> > My expectation is that the age I seek is UNIFORMLY distributed.
> >
> > Here's a description of a scenario: There is a stratigraphic horizon which I want to date (e.g., represent an earthquake in the geologic record). Below that horizon, I have dated deeper layer of sediment that provides a maximum constraint on the age of the earthquake. Similarly, above the earthquake horizon, I have dated a shallower layer of sediment that provides a minimum constraint on the age of the earthquake. The question: how do I describe the age of the earthquake based on these two boundaries?
> >
> > Here is a modified scenario, from the one I previously described: Maximum age constraint = 10000 (yr) with a 1-sigma value of 400 (yr) [normally distributed] / Minimum age constraint = 5000 (yr) and a 1-sigma value of 200 (yr) [normally distributed].
> >
> > My intuition is that I lack sufficient knowledge about sedimentation rates, erosion rates, etc., to state with confidence where the earthquake event that occurs between the boundaries is closer to the maximum or minimum bracket. Thus, I expect to see a uniformly distributed zone in the region between the constraints (e.g., flat PDF from 6000-8500 yr, in the example above), with tails that taper toward the boundaries.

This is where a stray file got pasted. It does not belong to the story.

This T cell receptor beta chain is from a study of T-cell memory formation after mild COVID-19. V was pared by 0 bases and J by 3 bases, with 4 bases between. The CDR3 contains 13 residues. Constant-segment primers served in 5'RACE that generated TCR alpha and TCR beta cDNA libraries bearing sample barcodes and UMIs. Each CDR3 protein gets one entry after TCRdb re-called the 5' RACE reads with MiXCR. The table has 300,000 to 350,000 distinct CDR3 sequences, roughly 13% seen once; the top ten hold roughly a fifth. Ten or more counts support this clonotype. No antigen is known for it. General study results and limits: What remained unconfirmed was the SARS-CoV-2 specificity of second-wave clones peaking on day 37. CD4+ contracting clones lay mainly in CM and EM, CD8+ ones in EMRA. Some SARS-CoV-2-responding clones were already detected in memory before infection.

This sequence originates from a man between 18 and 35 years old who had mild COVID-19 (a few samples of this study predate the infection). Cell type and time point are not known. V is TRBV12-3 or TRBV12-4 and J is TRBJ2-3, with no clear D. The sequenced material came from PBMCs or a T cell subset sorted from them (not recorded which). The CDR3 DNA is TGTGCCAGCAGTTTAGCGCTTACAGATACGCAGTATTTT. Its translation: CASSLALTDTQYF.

> >
> > Many thanks for additional input!
> >
> > Sincerely,
> > Ryan
> - - - - - - - -
> We can make the assumption that before we are given that the three events are in sequence, their a priori distributions are all mutually independent. Given that the earthquake occurs at age t, then the probability that this lies between the ages of the other two events is:
>
> p(t) = normcdf(t,5000,200)*(1-normcdf(t,10000,400));